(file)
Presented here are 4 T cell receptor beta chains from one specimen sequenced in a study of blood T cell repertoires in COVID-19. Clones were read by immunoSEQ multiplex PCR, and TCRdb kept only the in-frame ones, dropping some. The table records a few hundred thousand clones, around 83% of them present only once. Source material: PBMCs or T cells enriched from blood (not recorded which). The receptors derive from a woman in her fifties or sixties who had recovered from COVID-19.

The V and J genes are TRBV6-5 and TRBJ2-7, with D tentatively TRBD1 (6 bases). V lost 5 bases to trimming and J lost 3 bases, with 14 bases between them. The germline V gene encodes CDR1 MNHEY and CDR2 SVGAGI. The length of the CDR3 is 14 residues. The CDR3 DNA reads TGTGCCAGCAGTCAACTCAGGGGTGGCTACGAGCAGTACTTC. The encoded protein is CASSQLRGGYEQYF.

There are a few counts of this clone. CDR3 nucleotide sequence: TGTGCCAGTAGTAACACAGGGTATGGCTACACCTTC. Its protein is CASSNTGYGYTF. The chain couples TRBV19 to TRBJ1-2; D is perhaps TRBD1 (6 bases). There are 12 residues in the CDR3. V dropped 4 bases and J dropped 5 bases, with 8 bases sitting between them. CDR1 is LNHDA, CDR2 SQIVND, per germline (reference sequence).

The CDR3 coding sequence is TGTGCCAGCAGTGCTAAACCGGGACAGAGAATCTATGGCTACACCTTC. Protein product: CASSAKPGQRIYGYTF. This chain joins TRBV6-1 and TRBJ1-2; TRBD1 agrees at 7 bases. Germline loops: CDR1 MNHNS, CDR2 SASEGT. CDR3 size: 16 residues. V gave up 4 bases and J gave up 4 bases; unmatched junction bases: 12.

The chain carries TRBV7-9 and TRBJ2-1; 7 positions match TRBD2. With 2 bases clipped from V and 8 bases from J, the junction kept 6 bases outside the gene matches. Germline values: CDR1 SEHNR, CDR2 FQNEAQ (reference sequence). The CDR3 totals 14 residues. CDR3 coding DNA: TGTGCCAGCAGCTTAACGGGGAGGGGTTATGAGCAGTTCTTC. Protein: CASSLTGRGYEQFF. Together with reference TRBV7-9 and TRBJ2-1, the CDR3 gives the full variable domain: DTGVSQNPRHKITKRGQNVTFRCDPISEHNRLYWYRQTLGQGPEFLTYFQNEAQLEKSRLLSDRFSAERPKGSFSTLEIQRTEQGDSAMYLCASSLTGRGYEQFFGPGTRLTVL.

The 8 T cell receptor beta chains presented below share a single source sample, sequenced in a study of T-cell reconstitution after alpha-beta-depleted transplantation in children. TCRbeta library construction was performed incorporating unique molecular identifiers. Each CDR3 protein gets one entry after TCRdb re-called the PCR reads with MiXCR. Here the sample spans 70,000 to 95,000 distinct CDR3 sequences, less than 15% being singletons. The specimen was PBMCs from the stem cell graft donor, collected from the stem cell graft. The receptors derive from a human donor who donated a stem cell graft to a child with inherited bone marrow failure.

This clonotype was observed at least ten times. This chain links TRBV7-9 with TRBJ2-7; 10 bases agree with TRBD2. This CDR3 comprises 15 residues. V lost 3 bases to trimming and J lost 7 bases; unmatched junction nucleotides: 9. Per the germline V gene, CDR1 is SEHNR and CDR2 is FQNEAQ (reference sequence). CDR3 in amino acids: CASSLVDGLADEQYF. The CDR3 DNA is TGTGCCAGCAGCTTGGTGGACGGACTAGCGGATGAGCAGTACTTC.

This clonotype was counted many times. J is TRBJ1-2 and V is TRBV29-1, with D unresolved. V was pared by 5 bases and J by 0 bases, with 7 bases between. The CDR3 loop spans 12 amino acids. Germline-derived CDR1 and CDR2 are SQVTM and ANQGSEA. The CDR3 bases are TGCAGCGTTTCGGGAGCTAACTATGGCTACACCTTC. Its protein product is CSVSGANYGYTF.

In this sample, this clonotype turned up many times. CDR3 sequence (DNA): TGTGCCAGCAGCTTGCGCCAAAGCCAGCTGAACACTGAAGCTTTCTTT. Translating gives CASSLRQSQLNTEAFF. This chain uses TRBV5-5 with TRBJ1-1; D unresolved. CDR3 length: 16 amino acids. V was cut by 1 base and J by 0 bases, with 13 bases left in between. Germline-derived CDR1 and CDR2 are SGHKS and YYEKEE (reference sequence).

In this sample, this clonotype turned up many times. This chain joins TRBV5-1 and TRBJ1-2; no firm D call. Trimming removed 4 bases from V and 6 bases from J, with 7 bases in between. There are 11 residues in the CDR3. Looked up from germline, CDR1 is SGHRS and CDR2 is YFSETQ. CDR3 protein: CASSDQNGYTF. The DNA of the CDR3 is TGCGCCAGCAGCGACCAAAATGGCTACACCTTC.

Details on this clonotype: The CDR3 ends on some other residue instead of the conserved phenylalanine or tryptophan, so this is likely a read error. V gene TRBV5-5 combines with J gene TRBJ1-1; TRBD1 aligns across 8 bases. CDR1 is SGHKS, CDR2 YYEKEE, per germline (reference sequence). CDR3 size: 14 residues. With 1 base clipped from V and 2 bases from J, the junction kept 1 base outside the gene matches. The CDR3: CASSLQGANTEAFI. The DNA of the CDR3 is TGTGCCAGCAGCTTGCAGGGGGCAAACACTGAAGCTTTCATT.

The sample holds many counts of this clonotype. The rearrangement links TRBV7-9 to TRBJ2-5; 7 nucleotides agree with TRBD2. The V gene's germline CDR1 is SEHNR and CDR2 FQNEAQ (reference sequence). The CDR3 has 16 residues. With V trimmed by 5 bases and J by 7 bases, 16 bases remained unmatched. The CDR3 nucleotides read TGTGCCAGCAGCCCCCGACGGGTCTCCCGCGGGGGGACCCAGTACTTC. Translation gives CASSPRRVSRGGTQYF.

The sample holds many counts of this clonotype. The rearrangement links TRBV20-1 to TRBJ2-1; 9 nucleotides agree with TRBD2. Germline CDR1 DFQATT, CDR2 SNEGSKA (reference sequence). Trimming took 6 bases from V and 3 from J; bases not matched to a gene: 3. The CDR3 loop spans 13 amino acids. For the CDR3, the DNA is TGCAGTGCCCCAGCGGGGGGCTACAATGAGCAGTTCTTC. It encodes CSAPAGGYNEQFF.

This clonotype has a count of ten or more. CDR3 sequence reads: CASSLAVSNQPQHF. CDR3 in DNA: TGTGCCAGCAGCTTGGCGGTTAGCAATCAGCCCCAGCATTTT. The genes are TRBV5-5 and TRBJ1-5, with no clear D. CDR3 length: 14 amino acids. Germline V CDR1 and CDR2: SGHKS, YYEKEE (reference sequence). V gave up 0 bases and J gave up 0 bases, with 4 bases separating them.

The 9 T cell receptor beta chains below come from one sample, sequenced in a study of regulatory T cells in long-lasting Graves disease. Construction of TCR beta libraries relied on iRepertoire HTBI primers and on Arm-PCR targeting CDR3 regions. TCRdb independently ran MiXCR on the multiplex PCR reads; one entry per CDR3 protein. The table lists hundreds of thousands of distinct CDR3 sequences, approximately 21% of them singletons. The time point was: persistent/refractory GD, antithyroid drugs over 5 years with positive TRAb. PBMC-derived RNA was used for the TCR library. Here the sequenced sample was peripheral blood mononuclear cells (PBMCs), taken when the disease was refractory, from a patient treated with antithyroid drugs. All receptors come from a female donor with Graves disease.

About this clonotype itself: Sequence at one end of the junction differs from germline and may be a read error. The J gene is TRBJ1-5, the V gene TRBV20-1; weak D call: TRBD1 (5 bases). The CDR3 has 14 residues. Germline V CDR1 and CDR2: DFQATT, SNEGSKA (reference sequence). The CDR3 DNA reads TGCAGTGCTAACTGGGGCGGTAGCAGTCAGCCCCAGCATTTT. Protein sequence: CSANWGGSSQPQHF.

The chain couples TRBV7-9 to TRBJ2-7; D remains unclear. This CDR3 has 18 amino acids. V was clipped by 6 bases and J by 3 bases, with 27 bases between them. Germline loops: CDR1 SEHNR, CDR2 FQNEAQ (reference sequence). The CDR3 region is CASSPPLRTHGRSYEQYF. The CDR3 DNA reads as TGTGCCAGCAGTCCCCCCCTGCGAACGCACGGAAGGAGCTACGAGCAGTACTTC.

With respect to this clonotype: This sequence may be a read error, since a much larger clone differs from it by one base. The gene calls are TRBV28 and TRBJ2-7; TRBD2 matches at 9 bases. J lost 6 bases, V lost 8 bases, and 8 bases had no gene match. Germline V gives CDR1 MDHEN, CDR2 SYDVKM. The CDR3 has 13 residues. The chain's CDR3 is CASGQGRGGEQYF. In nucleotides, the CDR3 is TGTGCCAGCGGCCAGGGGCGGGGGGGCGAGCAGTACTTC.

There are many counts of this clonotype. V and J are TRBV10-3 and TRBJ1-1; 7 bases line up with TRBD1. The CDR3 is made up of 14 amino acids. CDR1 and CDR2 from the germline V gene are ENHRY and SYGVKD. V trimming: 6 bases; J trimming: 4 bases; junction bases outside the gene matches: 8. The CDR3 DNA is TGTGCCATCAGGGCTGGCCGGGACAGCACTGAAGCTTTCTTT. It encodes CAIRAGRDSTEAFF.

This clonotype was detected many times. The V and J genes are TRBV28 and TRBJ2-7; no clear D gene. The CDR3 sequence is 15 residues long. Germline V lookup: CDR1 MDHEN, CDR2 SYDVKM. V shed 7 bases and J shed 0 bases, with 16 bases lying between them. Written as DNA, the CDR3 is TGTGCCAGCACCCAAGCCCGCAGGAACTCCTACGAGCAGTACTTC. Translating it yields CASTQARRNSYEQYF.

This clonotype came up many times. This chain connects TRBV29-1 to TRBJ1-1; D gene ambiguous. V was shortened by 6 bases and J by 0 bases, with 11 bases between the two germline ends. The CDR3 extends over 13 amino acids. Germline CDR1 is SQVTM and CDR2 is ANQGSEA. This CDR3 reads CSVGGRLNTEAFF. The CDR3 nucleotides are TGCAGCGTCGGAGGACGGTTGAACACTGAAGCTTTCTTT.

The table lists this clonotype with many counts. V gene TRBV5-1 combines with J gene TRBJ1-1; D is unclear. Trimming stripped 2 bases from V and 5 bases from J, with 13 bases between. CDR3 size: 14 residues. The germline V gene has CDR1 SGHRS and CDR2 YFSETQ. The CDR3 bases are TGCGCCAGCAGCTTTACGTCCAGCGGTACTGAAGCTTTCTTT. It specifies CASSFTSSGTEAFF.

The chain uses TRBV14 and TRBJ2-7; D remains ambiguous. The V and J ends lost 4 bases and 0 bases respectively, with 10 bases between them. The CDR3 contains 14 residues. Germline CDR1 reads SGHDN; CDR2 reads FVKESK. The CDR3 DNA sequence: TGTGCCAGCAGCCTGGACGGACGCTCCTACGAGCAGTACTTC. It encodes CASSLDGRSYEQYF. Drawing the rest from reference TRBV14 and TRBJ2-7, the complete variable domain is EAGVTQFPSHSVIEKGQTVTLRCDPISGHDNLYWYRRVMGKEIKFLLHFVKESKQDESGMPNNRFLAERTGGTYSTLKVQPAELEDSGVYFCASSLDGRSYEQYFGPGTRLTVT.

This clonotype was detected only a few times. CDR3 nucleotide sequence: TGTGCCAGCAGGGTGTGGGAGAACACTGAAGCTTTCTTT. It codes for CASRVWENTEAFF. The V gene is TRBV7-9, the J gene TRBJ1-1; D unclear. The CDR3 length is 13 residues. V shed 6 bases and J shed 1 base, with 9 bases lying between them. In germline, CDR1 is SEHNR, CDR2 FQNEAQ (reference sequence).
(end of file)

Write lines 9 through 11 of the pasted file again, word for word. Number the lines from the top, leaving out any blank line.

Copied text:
In this sample, this clonotype turned up many times. CDR3 sequence (DNA): TGTGCCAGCAGCTTGCGCCAAAGCCAGCTGAACACTGAAGCTTTCTTT. Translating gives CASSLRQSQLNTEAFF. This chain uses TRBV5-5 with TRBJ1-1; D unresolved. CDR3 length: 16 amino acids. V was cut by 1 base and J by 0 bases, with 13 bases left in between. Germline-derived CDR1 and CDR2 are SGHKS and YYEKEE (reference sequence).

In this sample, this clonotype turned up many times. This chain joins TRBV5-1 and TRBJ1-2; no firm D call. Trimming removed 4 bases from V and 6 bases from J, with 7 bases in between. There are 11 residues in the CDR3. Looked up from germline, CDR1 is SGHRS and CDR2 is YFSETQ. CDR3 protein: CASSDQNGYTF. The DNA of the CDR3 is TGCGCCAGCAGCGACCAAAATGGCTACACCTTC.

Details on this clonotype: The CDR3 ends on some other residue instead of the conserved phenylalanine or tryptophan, so this is likely a read error. V gene TRBV5-5 combines with J gene TRBJ1-1; TRBD1 aligns across 8 bases. CDR1 is SGHKS, CDR2 YYEKEE, per germline (reference sequence). CDR3 size: 14 residues. With 1 base clipped from V and 2 bases from J, the junction kept 1 base outside the gene matches. The CDR3: CASSLQGANTEAFI. The DNA of the CDR3 is TGTGCCAGCAGCTTGCAGGGGGCAAACACTGAAGCTTTCATT.